Pho is a little like Buddha: It invites nourishing contemplation. A Vietnamese beef-broth soup, pho is often described as the national dish of Vietnam. It's a fundamental part of the day, a mind-clearing tonic steeped in ritual, often served for breakfast. It's an arduous, labor-intensive thing created by simmering meat and bones for roughly eight hours to extract that soothing richness. To this are added long rice noodle strands, meat, scallions, and herbs. It's often floated with cuts of beef such as brisket, eye of round, and flank steak, as well as meatballs. But there's more yummy stuff to toss in. You can add gelatinous and chewy soft tendon (not so much a cabled ligament as a piece of knuckle) or bible tripe, a piece of ox stomach. The wide, steaming bowl arrives with a plate piled with knots of bean sprouts, Asian basil, a lime wedge, and tiny slices of green chilies that look like mag wheels, all for tossing into the soup. Pho Kim's pho is delicious: freshly light and perfumy with tender, separate noodles and chewy sheets of beef. There's nothing better to endulge in as the briskness of fall sneaks upon us.

How many times have you ogled the layer cake at your favorite coffee shop, ordered a slice of the vertical wonder, and then sunk in disappointment at its day-old taste and fridge-ridden frosting? Cake by the slice is a risky choice, but not at Dallas Affairs, the Lakewood-area bakery known for its stunning special occasion cakes. At the counter, Dallas Affairs keeps two cakes on hand for by-the-slice orders. One is an Italian cream with cream and pecan frosting; the other, a chocolate fudge with chocolate cream filling. For $3 a pop, it's a little slice of heaven--thick, heavy with flavor, and most important, fresh, fresh, fresh.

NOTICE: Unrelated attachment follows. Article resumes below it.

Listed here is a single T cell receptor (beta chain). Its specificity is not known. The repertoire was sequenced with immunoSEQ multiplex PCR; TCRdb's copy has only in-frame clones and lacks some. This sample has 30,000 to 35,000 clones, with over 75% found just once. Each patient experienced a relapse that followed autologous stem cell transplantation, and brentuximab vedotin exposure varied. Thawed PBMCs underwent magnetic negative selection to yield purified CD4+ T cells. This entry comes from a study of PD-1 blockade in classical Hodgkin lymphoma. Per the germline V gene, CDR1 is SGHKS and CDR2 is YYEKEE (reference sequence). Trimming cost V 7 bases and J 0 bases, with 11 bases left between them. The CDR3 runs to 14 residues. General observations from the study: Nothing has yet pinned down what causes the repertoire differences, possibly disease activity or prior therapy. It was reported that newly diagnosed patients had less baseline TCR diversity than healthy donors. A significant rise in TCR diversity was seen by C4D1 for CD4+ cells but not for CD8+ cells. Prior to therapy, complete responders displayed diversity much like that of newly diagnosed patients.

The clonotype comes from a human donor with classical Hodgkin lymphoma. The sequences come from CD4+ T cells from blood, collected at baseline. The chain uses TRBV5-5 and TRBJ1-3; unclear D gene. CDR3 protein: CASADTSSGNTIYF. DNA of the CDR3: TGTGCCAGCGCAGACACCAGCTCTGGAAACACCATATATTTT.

We hate to do this, if only because it seems so unfair giving this award to a chain (though that doesn't stop readers, who, until recently, were convinced that the best burger in town came from the Burger King "grill") when plenty of local coffeehouses serve their own brand of bean brew. But having lived here our entire lives and having sampled a good amount of coffee around this town, we keep returning to the cup of joe served at this bagel chain. (Speaking of which, the Bagel Chain on Inwood Lane serves a tasty brew, though they recently took away our favorite, Double Chocolate Chip, which is why it doesn't make the top of the list.) Einstein's is big on the seasonal flavor: Last week or so, it resurrected the autumn brew, which has a chestnut scent and very little acidity; it went down smooth. We're equally fond of the vanilla hazelnut: Unlike most other flavored coffees around town, the Einstein's variations aren't overwhelming--neither too sweet nor too strong. They are, in a word, perfect. When's the last time you saw someone get this worked up over coffee? (Maybe we had too much this morning: We stopped at Einstein's and had two large cups. We're still buzzing.)

Stadium food is a blessing and a curse. The best things about turkey legs at a ballgame are: 1. They are self-contained and easy to transport down steep steps; 2. They disgust large segments of the population, who are too squeamish to watch someone tear the meat on the bone like a cur, not to mention try it themselves; 3. There is no way to spill it on the people sitting in front of you; 4. They somehow make the overpriced canned beer taste better.